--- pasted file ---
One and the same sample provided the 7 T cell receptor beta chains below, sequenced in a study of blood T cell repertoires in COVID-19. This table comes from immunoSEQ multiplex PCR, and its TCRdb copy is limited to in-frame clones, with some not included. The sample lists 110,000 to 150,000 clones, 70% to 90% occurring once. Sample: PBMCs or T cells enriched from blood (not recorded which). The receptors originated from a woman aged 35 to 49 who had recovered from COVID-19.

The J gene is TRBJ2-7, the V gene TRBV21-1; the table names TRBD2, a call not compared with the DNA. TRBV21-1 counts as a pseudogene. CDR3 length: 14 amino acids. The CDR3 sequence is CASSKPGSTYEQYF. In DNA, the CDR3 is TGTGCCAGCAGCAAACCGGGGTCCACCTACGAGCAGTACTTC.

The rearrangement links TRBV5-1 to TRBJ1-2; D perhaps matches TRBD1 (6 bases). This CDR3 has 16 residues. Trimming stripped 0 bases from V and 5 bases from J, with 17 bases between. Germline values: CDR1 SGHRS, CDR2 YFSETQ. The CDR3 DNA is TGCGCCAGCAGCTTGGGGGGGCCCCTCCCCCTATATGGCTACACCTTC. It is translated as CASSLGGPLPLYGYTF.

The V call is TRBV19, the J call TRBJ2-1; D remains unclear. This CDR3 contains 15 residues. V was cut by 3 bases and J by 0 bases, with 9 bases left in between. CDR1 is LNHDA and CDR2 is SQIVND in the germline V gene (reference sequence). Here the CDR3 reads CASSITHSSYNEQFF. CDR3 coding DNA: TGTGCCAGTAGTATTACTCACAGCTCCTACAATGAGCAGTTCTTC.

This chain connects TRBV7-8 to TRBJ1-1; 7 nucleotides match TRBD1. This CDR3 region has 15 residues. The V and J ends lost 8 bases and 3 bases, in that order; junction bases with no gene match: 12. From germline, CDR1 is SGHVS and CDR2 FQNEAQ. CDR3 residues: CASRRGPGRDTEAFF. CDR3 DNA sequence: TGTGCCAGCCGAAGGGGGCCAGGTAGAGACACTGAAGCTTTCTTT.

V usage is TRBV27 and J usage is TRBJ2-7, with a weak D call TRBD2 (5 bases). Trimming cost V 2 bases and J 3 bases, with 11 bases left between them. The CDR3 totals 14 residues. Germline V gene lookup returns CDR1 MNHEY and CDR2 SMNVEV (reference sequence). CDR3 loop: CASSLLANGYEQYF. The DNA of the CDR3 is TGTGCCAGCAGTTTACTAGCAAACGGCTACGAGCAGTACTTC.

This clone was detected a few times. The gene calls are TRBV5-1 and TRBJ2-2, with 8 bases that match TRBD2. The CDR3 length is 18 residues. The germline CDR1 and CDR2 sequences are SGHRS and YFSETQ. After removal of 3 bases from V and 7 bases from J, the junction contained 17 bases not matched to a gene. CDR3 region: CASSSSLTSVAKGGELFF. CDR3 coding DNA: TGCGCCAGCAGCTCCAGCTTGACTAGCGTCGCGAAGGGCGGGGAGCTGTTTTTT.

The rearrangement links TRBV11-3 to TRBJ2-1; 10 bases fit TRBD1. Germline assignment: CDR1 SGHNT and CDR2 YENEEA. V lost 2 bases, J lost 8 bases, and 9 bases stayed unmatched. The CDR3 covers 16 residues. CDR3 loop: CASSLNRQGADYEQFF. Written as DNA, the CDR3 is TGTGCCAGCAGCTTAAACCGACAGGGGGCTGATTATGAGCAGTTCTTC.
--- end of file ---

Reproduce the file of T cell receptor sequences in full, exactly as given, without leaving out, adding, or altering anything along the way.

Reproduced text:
One and the same sample provided the 7 T cell receptor beta chains below, sequenced in a study of blood T cell repertoires in COVID-19. This table comes from immunoSEQ multiplex PCR, and its TCRdb copy is limited to in-frame clones, with some not included. The sample lists 110,000 to 150,000 clones, 70% to 90% occurring once. Sample: PBMCs or T cells enriched from blood (not recorded which). The receptors originated from a woman aged 35 to 49 who had recovered from COVID-19.

The J gene is TRBJ2-7, the V gene TRBV21-1; the table names TRBD2, a call not compared with the DNA. TRBV21-1 counts as a pseudogene. CDR3 length: 14 amino acids. The CDR3 sequence is CASSKPGSTYEQYF. In DNA, the CDR3 is TGTGCCAGCAGCAAACCGGGGTCCACCTACGAGCAGTACTTC.

The rearrangement links TRBV5-1 to TRBJ1-2; D perhaps matches TRBD1 (6 bases). This CDR3 has 16 residues. Trimming stripped 0 bases from V and 5 bases from J, with 17 bases between. Germline values: CDR1 SGHRS, CDR2 YFSETQ. The CDR3 DNA is TGCGCCAGCAGCTTGGGGGGGCCCCTCCCCCTATATGGCTACACCTTC. It is translated as CASSLGGPLPLYGYTF.

The V call is TRBV19, the J call TRBJ2-1; D remains unclear. This CDR3 contains 15 residues. V was cut by 3 bases and J by 0 bases, with 9 bases left in between. CDR1 is LNHDA and CDR2 is SQIVND in the germline V gene (reference sequence). Here the CDR3 reads CASSITHSSYNEQFF. CDR3 coding DNA: TGTGCCAGTAGTATTACTCACAGCTCCTACAATGAGCAGTTCTTC.

This chain connects TRBV7-8 to TRBJ1-1; 7 nucleotides match TRBD1. This CDR3 region has 15 residues. The V and J ends lost 8 bases and 3 bases, in that order; junction bases with no gene match: 12. From germline, CDR1 is SGHVS and CDR2 FQNEAQ. CDR3 residues: CASRRGPGRDTEAFF. CDR3 DNA sequence: TGTGCCAGCCGAAGGGGGCCAGGTAGAGACACTGAAGCTTTCTTT.

V usage is TRBV27 and J usage is TRBJ2-7, with a weak D call TRBD2 (5 bases). Trimming cost V 2 bases and J 3 bases, with 11 bases left between them. The CDR3 totals 14 residues. Germline V gene lookup returns CDR1 MNHEY and CDR2 SMNVEV (reference sequence). CDR3 loop: CASSLLANGYEQYF. The DNA of the CDR3 is TGTGCCAGCAGTTTACTAGCAAACGGCTACGAGCAGTACTTC.

This clone was detected a few times. The gene calls are TRBV5-1 and TRBJ2-2, with 8 bases that match TRBD2. The CDR3 length is 18 residues. The germline CDR1 and CDR2 sequences are SGHRS and YFSETQ. After removal of 3 bases from V and 7 bases from J, the junction contained 17 bases not matched to a gene. CDR3 region: CASSSSLTSVAKGGELFF. CDR3 coding DNA: TGCGCCAGCAGCTCCAGCTTGACTAGCGTCGCGAAGGGCGGGGAGCTGTTTTTT.

The rearrangement links TRBV11-3 to TRBJ2-1; 10 bases fit TRBD1. Germline assignment: CDR1 SGHNT and CDR2 YENEEA. V lost 2 bases, J lost 8 bases, and 9 bases stayed unmatched. The CDR3 covers 16 residues. CDR3 loop: CASSLNRQGADYEQFF. Written as DNA, the CDR3 is TGTGCCAGCAGCTTAAACCGACAGGGGGCTGATTATGAGCAGTTCTTC.